Which leads us this morning naturally into learning more about that little confab that Moses had with God on Mount Sinai in the thirty-third chapter of Exodus. But first a brief backstory, a little reader’s digest condensed version of what brought God and Moses to that talk that day. You see, Moses had been leading the Israelites on a long, long journey, an insanely long journey. And Moses had taken a little time away from his people, a little break to get the latest news from God, a break to get away from the backseat whining and wailings of “Are we there yet?” and “I have to go to the bathroom.” Moses had been away from the people, up on the mountain receiving the ten commandments. He hadn’t been gone that long, but things had gotten a little rowdy at ground level while he was away. If you wonder what that party was like you can watch Cecil B. Demille’s version of it--you’ll see lots of dancing girls and special effects as the people worshipped a golden calf which symbolized the pagan religion that the Israelites had left behind. Who knows why these forebears of ours in our Judeo-Christian heritage got so rambunctious that day. Perhaps they were bored down there waiting for Moses, perhaps they wanted some tangible thing to symbolize a god, perhaps the yearning for the familiar of their past religion became the panacea they needed on that long wait. Perhaps they just began to doubt who was calling them on their journey, and if this God was really present.
Regardless, God wasn’t happy about it--called them a few names, including stiff-necked, which I don’t know about you, but seems to be fighting words of a sort. And here is where we pick up the story…with Moses the negotiator, with Moses who stands in the gap between God and the people and speaks in defense of these people who he has led, and who he has grown to love, even in all their rebellion and whining.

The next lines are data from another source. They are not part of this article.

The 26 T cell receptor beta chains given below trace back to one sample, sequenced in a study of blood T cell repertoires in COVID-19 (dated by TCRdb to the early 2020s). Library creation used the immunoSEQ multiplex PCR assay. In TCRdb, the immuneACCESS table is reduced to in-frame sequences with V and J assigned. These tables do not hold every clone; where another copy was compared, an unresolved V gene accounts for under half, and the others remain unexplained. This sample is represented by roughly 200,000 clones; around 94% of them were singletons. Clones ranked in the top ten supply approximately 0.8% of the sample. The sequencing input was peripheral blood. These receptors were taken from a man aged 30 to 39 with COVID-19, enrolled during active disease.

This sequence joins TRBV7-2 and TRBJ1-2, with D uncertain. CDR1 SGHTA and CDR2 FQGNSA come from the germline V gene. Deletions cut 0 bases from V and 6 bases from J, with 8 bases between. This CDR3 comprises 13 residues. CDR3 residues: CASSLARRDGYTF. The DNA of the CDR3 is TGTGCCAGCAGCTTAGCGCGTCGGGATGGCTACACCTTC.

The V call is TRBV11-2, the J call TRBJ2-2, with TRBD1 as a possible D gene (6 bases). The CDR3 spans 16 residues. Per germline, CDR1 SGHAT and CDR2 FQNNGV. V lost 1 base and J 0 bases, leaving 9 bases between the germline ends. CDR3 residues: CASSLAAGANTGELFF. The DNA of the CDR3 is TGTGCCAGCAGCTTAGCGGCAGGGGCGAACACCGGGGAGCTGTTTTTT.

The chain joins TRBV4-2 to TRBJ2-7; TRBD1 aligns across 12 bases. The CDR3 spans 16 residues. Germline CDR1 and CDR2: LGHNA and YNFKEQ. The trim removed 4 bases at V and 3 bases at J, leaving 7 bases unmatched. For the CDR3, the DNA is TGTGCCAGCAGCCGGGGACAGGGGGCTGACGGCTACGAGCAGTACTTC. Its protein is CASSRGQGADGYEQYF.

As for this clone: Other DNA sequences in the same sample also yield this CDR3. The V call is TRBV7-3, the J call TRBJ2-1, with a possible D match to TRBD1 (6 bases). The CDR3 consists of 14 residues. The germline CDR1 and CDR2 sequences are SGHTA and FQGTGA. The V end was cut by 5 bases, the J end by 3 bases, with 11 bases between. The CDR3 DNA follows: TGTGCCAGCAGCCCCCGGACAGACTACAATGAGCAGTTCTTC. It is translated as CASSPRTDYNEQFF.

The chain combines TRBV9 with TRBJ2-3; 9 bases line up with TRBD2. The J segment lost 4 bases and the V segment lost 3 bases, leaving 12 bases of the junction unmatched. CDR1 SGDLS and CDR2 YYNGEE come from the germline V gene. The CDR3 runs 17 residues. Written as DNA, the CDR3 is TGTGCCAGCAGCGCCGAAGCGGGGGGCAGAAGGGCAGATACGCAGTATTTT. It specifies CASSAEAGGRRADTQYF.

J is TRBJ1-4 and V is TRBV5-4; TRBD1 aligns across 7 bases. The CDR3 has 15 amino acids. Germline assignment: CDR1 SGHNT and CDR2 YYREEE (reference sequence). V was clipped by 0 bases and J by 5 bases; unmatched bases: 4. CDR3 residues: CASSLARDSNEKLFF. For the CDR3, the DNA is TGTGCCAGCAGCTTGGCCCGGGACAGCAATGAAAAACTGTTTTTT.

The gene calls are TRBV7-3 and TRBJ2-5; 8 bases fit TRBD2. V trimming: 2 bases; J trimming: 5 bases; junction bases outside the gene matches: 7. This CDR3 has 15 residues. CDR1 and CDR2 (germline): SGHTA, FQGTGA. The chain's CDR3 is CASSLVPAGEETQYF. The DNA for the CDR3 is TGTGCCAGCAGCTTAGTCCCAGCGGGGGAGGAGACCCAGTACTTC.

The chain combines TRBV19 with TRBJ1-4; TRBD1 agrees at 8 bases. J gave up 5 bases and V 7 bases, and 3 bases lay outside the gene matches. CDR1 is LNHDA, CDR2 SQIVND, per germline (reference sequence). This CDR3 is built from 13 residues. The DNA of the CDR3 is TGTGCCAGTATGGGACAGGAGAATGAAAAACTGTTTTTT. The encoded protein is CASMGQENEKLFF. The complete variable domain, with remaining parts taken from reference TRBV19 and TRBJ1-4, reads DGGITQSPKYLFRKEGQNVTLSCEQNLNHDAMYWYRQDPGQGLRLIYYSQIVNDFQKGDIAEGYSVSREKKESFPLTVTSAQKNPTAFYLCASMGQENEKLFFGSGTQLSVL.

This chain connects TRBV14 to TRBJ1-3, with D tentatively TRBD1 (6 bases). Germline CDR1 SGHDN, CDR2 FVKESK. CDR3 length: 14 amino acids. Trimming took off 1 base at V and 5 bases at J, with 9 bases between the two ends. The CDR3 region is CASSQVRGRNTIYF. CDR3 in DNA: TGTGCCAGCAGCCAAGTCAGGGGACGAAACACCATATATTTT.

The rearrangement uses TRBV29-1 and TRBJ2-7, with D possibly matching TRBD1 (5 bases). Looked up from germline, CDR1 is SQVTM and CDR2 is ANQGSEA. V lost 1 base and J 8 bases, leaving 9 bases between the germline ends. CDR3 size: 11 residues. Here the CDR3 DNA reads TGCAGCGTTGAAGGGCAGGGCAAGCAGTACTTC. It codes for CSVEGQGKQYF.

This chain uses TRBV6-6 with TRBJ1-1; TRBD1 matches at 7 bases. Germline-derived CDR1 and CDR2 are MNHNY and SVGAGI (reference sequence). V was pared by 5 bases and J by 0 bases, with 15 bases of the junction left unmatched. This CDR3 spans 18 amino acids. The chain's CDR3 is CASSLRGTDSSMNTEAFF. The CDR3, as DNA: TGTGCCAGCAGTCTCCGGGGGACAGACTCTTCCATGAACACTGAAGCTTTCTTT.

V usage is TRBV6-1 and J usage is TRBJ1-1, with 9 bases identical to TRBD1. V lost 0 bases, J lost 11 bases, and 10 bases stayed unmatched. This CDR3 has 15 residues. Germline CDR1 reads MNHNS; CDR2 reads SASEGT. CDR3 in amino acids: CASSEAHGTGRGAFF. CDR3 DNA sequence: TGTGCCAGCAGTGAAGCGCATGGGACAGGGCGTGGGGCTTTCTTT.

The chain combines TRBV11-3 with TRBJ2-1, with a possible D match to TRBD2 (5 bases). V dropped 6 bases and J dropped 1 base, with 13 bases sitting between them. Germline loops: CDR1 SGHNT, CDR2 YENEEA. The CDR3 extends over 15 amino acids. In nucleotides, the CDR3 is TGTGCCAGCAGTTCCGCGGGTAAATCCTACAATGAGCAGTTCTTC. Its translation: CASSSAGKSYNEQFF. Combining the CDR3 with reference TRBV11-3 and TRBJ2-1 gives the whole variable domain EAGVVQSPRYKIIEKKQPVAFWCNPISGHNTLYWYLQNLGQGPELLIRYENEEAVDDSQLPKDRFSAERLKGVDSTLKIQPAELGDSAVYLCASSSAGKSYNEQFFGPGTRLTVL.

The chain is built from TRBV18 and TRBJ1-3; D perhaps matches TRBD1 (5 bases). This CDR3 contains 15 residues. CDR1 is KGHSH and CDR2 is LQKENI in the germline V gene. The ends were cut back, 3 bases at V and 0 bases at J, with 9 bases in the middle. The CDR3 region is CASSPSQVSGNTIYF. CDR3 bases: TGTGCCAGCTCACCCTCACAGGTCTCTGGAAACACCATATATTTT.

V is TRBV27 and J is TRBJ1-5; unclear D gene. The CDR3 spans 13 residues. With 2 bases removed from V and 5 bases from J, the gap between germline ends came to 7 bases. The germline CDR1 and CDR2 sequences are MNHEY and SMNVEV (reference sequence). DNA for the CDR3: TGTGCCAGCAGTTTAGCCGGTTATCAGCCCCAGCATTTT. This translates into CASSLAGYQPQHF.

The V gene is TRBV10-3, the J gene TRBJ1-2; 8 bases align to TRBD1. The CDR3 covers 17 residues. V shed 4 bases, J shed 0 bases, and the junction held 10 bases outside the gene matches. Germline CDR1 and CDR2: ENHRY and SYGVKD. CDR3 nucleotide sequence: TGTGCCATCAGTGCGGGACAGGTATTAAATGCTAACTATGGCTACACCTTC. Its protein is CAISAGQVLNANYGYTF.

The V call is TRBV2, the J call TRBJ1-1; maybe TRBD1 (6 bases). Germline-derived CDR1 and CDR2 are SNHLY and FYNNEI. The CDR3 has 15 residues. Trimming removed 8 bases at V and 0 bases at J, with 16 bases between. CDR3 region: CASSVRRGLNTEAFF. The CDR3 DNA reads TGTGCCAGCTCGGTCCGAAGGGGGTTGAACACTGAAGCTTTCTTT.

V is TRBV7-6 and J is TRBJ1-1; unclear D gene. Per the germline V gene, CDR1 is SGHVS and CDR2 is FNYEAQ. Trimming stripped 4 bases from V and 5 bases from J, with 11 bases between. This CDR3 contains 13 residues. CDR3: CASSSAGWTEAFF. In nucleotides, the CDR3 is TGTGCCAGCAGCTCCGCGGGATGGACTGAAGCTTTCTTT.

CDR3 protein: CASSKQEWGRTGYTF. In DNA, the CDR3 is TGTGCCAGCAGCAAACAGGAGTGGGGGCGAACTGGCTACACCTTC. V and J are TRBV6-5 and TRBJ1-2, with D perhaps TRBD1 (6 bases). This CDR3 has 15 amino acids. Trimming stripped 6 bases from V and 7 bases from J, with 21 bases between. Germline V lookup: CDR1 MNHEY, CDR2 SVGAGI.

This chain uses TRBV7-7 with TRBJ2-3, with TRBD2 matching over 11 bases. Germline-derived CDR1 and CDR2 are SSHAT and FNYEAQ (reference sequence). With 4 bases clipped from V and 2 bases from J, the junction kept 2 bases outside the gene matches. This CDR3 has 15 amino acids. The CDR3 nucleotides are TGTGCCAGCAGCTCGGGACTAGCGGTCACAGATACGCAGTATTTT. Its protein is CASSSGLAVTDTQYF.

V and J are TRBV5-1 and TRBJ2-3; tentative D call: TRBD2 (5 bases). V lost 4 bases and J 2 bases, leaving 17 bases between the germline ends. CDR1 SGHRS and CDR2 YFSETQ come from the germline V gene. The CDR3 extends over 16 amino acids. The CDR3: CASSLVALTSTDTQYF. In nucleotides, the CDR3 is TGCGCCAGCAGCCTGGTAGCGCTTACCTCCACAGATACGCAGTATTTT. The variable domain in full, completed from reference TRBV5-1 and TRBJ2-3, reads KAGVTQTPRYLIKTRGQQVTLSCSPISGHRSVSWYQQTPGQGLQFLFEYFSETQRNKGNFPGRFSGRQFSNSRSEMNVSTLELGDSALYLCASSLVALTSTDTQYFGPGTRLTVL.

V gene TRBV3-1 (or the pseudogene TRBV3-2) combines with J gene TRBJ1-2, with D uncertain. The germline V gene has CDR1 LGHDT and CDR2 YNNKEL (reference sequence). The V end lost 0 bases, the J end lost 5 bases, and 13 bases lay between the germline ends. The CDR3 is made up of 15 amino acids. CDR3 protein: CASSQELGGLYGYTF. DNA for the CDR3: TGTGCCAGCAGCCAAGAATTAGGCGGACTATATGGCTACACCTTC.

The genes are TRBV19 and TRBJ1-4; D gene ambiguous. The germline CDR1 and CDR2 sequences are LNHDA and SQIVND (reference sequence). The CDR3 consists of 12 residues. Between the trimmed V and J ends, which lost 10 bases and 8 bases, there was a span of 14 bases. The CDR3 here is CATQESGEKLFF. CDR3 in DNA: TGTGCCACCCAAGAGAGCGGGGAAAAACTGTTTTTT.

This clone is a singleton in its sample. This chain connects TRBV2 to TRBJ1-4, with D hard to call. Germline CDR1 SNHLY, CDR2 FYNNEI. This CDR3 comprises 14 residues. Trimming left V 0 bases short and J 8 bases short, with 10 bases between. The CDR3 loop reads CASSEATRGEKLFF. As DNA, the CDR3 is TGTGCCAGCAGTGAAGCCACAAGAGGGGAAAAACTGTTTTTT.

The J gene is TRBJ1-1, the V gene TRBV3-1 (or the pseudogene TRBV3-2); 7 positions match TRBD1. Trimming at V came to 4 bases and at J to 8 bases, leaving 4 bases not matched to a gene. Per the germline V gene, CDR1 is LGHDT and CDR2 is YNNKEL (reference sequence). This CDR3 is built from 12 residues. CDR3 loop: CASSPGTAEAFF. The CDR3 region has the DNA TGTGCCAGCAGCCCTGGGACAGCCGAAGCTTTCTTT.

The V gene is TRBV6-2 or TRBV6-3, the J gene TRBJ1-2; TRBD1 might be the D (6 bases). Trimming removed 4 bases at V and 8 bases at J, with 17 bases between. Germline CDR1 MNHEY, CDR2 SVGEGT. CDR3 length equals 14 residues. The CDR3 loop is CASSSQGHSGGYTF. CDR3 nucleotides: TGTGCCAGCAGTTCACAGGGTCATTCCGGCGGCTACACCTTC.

In verse twelve Moses, the one who has always had God’s ear, the one who has trusted the vision which God has cast seems to have reached his breaking point as intermediary. In a move of utter chutzpah and gutsy nerve Moses minces no words as he speaks to God. In the contemporary words of Eugene Peterson’s The Message, a modern day version of scripture, Moses says frustratingly to his Lord, “Look, you tell me, ‘Lead this people,’ but don’t let me know whom you’re going to send with me. You tell me, ‘I know you well and you are special to me.’ If I am so special to you, let me in on your plans. That way, I will continue being special to you. Don’t forget, this is your people, your responsibility.” Whoooo…talk about speaking truth to power, talk about calling someone on the carpet, talk about venting feelings. Moses has moxie. He’s not afraid of telling it like it is. And he’s not afraid of reminding God, the creator of heaven and earth, what’s on his mind. He doesn’t like the threats to abandon the people. And he’s sick and tired of wondering what’s next on this journey of faith.